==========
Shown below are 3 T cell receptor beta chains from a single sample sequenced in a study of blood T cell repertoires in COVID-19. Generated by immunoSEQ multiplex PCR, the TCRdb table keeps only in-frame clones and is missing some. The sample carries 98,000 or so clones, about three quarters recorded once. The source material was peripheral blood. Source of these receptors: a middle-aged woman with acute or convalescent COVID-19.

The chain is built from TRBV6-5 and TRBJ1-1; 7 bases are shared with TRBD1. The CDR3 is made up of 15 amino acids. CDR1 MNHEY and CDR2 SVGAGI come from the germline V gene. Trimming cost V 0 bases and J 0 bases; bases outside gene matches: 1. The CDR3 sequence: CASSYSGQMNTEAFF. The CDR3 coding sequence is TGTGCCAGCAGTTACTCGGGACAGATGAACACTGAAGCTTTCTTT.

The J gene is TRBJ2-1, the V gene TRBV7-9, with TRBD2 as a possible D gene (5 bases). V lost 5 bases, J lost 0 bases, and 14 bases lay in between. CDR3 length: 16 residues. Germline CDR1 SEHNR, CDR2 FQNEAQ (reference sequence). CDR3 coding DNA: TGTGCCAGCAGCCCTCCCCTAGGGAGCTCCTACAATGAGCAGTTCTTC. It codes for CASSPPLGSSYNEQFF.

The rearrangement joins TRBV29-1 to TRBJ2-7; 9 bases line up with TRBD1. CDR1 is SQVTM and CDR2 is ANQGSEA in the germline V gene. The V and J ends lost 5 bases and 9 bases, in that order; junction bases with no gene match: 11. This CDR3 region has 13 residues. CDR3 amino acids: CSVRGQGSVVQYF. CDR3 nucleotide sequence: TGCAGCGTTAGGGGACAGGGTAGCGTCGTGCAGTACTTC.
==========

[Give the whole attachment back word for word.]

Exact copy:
Shown below are 3 T cell receptor beta chains from a single sample sequenced in a study of blood T cell repertoires in COVID-19. Generated by immunoSEQ multiplex PCR, the TCRdb table keeps only in-frame clones and is missing some. The sample carries 98,000 or so clones, about three quarters recorded once. The source material was peripheral blood. Source of these receptors: a middle-aged woman with acute or convalescent COVID-19.

The chain is built from TRBV6-5 and TRBJ1-1; 7 bases are shared with TRBD1. The CDR3 is made up of 15 amino acids. CDR1 MNHEY and CDR2 SVGAGI come from the germline V gene. Trimming cost V 0 bases and J 0 bases; bases outside gene matches: 1. The CDR3 sequence: CASSYSGQMNTEAFF. The CDR3 coding sequence is TGTGCCAGCAGTTACTCGGGACAGATGAACACTGAAGCTTTCTTT.

The J gene is TRBJ2-1, the V gene TRBV7-9, with TRBD2 as a possible D gene (5 bases). V lost 5 bases, J lost 0 bases, and 14 bases lay in between. CDR3 length: 16 residues. Germline CDR1 SEHNR, CDR2 FQNEAQ (reference sequence). CDR3 coding DNA: TGTGCCAGCAGCCCTCCCCTAGGGAGCTCCTACAATGAGCAGTTCTTC. It codes for CASSPPLGSSYNEQFF.

The rearrangement joins TRBV29-1 to TRBJ2-7; 9 bases line up with TRBD1. CDR1 is SQVTM and CDR2 is ANQGSEA in the germline V gene. The V and J ends lost 5 bases and 9 bases, in that order; junction bases with no gene match: 11. This CDR3 region has 13 residues. CDR3 amino acids: CSVRGQGSVVQYF. CDR3 nucleotide sequence: TGCAGCGTTAGGGGACAGGGTAGCGTCGTGCAGTACTTC.